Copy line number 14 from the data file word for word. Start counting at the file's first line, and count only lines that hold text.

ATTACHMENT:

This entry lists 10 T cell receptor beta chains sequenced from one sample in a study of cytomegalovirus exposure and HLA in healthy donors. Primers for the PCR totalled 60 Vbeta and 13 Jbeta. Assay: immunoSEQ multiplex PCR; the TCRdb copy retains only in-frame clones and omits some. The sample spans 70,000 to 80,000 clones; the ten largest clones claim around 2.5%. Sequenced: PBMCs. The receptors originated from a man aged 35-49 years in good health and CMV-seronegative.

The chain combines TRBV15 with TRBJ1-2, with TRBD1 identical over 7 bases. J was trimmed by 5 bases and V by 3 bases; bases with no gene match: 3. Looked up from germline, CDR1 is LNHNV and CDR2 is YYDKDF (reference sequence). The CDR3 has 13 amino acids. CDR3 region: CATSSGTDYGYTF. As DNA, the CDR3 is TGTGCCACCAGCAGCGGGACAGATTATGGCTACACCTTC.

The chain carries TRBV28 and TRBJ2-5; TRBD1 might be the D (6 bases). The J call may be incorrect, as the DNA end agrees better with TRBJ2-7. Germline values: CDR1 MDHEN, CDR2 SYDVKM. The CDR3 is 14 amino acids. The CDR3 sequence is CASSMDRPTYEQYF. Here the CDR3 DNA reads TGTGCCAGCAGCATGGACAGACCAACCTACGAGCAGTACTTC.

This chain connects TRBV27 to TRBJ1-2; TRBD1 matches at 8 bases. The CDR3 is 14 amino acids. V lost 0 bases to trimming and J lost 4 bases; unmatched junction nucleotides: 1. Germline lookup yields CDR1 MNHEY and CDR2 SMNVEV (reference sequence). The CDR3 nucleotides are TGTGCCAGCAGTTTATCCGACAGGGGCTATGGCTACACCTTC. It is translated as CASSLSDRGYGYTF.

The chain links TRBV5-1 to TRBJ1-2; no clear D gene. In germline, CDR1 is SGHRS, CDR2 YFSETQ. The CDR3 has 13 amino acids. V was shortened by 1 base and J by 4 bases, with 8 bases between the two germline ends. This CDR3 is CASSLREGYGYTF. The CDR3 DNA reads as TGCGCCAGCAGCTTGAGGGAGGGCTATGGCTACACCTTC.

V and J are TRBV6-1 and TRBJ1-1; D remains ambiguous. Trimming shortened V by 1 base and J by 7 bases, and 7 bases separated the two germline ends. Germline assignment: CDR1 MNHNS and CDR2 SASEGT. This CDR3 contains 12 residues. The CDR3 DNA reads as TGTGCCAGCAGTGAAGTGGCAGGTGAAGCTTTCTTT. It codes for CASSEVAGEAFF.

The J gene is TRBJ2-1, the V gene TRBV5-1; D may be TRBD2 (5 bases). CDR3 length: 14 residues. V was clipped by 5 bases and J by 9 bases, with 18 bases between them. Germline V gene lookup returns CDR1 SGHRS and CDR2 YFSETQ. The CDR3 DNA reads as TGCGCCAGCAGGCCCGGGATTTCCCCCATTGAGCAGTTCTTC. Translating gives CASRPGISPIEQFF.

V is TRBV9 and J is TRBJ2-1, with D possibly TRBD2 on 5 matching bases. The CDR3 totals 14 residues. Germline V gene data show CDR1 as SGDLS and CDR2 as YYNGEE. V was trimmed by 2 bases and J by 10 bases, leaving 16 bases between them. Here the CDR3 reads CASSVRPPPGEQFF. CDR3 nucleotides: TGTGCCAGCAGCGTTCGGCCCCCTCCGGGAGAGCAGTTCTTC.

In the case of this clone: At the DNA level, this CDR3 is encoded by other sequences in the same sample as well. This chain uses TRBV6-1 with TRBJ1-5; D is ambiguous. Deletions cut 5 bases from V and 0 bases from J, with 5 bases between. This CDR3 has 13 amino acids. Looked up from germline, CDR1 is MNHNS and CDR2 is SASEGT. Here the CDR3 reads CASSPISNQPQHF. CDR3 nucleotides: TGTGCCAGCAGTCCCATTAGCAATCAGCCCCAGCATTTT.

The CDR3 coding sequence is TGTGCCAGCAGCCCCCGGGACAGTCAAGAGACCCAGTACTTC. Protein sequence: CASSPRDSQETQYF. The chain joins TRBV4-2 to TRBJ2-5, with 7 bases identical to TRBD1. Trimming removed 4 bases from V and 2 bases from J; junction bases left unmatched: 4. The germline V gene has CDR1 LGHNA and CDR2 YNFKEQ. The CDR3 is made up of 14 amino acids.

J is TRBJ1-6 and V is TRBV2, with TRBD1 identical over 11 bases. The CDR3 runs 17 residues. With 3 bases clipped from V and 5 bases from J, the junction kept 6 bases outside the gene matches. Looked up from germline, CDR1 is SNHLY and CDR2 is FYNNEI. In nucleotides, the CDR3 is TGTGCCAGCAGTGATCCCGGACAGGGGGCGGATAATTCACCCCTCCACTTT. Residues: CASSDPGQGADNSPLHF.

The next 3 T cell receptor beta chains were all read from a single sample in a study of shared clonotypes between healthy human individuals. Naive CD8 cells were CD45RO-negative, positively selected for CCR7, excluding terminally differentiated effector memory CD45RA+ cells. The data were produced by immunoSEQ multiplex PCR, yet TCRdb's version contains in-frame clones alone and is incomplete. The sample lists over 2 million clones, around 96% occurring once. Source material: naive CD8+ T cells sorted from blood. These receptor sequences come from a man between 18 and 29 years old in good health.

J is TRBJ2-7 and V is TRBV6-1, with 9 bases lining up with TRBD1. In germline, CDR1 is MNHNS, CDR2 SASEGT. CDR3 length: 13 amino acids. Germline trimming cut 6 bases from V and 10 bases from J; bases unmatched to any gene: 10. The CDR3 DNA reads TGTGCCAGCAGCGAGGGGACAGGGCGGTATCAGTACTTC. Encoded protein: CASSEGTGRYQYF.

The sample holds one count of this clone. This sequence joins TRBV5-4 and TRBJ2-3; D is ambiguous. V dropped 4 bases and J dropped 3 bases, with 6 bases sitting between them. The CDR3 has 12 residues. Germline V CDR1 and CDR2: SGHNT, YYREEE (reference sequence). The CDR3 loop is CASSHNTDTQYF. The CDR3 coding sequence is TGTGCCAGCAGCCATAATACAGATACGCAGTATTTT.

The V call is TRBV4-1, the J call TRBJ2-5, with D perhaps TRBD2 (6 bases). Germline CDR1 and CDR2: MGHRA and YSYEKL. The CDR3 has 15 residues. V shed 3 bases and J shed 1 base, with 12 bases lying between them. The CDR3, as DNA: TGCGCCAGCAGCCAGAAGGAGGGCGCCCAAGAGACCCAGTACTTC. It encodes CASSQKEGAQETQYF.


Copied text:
The sample holds one count of this clone. This sequence joins TRBV5-4 and TRBJ2-3; D is ambiguous. V dropped 4 bases and J dropped 3 bases, with 6 bases sitting between them. The CDR3 has 12 residues. Germline V CDR1 and CDR2: SGHNT, YYREEE (reference sequence). The CDR3 loop is CASSHNTDTQYF. The CDR3 coding sequence is TGTGCCAGCAGCCATAATACAGATACGCAGTATTTT.